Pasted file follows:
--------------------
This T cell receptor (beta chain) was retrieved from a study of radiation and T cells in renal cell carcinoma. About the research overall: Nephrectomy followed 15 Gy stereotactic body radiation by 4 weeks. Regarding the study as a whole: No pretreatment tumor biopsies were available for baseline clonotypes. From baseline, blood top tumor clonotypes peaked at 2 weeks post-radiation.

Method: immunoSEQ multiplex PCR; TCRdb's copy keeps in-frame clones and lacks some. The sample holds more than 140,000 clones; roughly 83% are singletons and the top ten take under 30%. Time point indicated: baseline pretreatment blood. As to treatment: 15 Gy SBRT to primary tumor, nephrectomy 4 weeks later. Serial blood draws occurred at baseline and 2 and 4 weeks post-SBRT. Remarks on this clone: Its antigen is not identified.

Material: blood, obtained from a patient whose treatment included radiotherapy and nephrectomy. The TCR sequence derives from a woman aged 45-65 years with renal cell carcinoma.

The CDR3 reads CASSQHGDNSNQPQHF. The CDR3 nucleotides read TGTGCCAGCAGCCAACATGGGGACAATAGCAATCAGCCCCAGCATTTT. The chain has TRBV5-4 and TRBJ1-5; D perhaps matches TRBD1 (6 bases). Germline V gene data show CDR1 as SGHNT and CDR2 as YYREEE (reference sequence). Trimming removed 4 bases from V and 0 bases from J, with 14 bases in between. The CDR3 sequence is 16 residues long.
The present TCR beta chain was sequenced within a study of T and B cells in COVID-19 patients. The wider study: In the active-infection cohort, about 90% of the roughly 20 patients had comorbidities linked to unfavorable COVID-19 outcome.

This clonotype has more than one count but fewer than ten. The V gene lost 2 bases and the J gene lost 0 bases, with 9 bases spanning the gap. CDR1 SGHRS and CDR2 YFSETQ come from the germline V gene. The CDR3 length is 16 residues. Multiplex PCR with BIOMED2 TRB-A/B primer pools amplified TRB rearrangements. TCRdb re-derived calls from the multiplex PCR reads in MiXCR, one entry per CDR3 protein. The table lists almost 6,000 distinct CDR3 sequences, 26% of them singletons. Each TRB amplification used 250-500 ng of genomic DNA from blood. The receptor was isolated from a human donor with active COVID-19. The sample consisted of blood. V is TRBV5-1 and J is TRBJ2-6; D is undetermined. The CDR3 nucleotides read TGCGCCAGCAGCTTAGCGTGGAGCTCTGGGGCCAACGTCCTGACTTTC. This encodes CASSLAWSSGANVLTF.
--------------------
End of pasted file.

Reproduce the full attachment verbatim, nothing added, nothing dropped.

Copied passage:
This T cell receptor (beta chain) was retrieved from a study of radiation and T cells in renal cell carcinoma. About the research overall: Nephrectomy followed 15 Gy stereotactic body radiation by 4 weeks. Regarding the study as a whole: No pretreatment tumor biopsies were available for baseline clonotypes. From baseline, blood top tumor clonotypes peaked at 2 weeks post-radiation.

Method: immunoSEQ multiplex PCR; TCRdb's copy keeps in-frame clones and lacks some. The sample holds more than 140,000 clones; roughly 83% are singletons and the top ten take under 30%. Time point indicated: baseline pretreatment blood. As to treatment: 15 Gy SBRT to primary tumor, nephrectomy 4 weeks later. Serial blood draws occurred at baseline and 2 and 4 weeks post-SBRT. Remarks on this clone: Its antigen is not identified.

Material: blood, obtained from a patient whose treatment included radiotherapy and nephrectomy. The TCR sequence derives from a woman aged 45-65 years with renal cell carcinoma.

The CDR3 reads CASSQHGDNSNQPQHF. The CDR3 nucleotides read TGTGCCAGCAGCCAACATGGGGACAATAGCAATCAGCCCCAGCATTTT. The chain has TRBV5-4 and TRBJ1-5; D perhaps matches TRBD1 (6 bases). Germline V gene data show CDR1 as SGHNT and CDR2 as YYREEE (reference sequence). Trimming removed 4 bases from V and 0 bases from J, with 14 bases in between. The CDR3 sequence is 16 residues long.
The present TCR beta chain was sequenced within a study of T and B cells in COVID-19 patients. The wider study: In the active-infection cohort, about 90% of the roughly 20 patients had comorbidities linked to unfavorable COVID-19 outcome.

This clonotype has more than one count but fewer than ten. The V gene lost 2 bases and the J gene lost 0 bases, with 9 bases spanning the gap. CDR1 SGHRS and CDR2 YFSETQ come from the germline V gene. The CDR3 length is 16 residues. Multiplex PCR with BIOMED2 TRB-A/B primer pools amplified TRB rearrangements. TCRdb re-derived calls from the multiplex PCR reads in MiXCR, one entry per CDR3 protein. The table lists almost 6,000 distinct CDR3 sequences, 26% of them singletons. Each TRB amplification used 250-500 ng of genomic DNA from blood. The receptor was isolated from a human donor with active COVID-19. The sample consisted of blood. V is TRBV5-1 and J is TRBJ2-6; D is undetermined. The CDR3 nucleotides read TGCGCCAGCAGCTTAGCGTGGAGCTCTGGGGCCAACGTCCTGACTTTC. This encodes CASSLAWSSGANVLTF.